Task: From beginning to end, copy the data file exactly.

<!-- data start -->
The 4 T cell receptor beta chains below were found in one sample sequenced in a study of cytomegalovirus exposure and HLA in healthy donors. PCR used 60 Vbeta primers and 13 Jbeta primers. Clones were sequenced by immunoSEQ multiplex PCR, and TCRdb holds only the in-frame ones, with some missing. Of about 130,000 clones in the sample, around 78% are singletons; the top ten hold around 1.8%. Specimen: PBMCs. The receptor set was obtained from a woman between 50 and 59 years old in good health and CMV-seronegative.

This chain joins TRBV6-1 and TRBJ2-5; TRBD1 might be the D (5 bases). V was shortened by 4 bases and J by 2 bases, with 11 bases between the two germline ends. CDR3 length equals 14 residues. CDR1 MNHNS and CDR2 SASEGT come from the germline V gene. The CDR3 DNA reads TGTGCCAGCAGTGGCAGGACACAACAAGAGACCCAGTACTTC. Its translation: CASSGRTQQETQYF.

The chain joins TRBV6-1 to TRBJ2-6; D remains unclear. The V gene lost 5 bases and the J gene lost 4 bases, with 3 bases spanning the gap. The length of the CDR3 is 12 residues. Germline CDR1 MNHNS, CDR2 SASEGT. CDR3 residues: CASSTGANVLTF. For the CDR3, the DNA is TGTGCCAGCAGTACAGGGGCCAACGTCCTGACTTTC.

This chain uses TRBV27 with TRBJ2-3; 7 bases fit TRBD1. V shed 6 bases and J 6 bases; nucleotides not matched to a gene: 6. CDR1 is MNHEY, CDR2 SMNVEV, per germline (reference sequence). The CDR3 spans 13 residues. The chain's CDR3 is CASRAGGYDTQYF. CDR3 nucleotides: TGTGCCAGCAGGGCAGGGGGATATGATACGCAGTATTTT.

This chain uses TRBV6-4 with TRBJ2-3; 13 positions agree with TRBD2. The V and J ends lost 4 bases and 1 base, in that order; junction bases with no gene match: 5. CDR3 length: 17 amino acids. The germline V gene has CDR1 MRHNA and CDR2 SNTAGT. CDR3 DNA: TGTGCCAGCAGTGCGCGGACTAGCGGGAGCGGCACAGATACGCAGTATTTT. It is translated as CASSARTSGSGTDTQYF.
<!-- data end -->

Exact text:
The 4 T cell receptor beta chains below were found in one sample sequenced in a study of cytomegalovirus exposure and HLA in healthy donors. PCR used 60 Vbeta primers and 13 Jbeta primers. Clones were sequenced by immunoSEQ multiplex PCR, and TCRdb holds only the in-frame ones, with some missing. Of about 130,000 clones in the sample, around 78% are singletons; the top ten hold around 1.8%. Specimen: PBMCs. The receptor set was obtained from a woman between 50 and 59 years old in good health and CMV-seronegative.

This chain joins TRBV6-1 and TRBJ2-5; TRBD1 might be the D (5 bases). V was shortened by 4 bases and J by 2 bases, with 11 bases between the two germline ends. CDR3 length equals 14 residues. CDR1 MNHNS and CDR2 SASEGT come from the germline V gene. The CDR3 DNA reads TGTGCCAGCAGTGGCAGGACACAACAAGAGACCCAGTACTTC. Its translation: CASSGRTQQETQYF.

The chain joins TRBV6-1 to TRBJ2-6; D remains unclear. The V gene lost 5 bases and the J gene lost 4 bases, with 3 bases spanning the gap. The length of the CDR3 is 12 residues. Germline CDR1 MNHNS, CDR2 SASEGT. CDR3 residues: CASSTGANVLTF. For the CDR3, the DNA is TGTGCCAGCAGTACAGGGGCCAACGTCCTGACTTTC.

This chain uses TRBV27 with TRBJ2-3; 7 bases fit TRBD1. V shed 6 bases and J 6 bases; nucleotides not matched to a gene: 6. CDR1 is MNHEY, CDR2 SMNVEV, per germline (reference sequence). The CDR3 spans 13 residues. The chain's CDR3 is CASRAGGYDTQYF. CDR3 nucleotides: TGTGCCAGCAGGGCAGGGGGATATGATACGCAGTATTTT.

This chain uses TRBV6-4 with TRBJ2-3; 13 positions agree with TRBD2. The V and J ends lost 4 bases and 1 base, in that order; junction bases with no gene match: 5. CDR3 length: 17 amino acids. The germline V gene has CDR1 MRHNA and CDR2 SNTAGT. CDR3 DNA: TGTGCCAGCAGTGCGCGGACTAGCGGGAGCGGCACAGATACGCAGTATTTT. It is translated as CASSARTSGSGTDTQYF.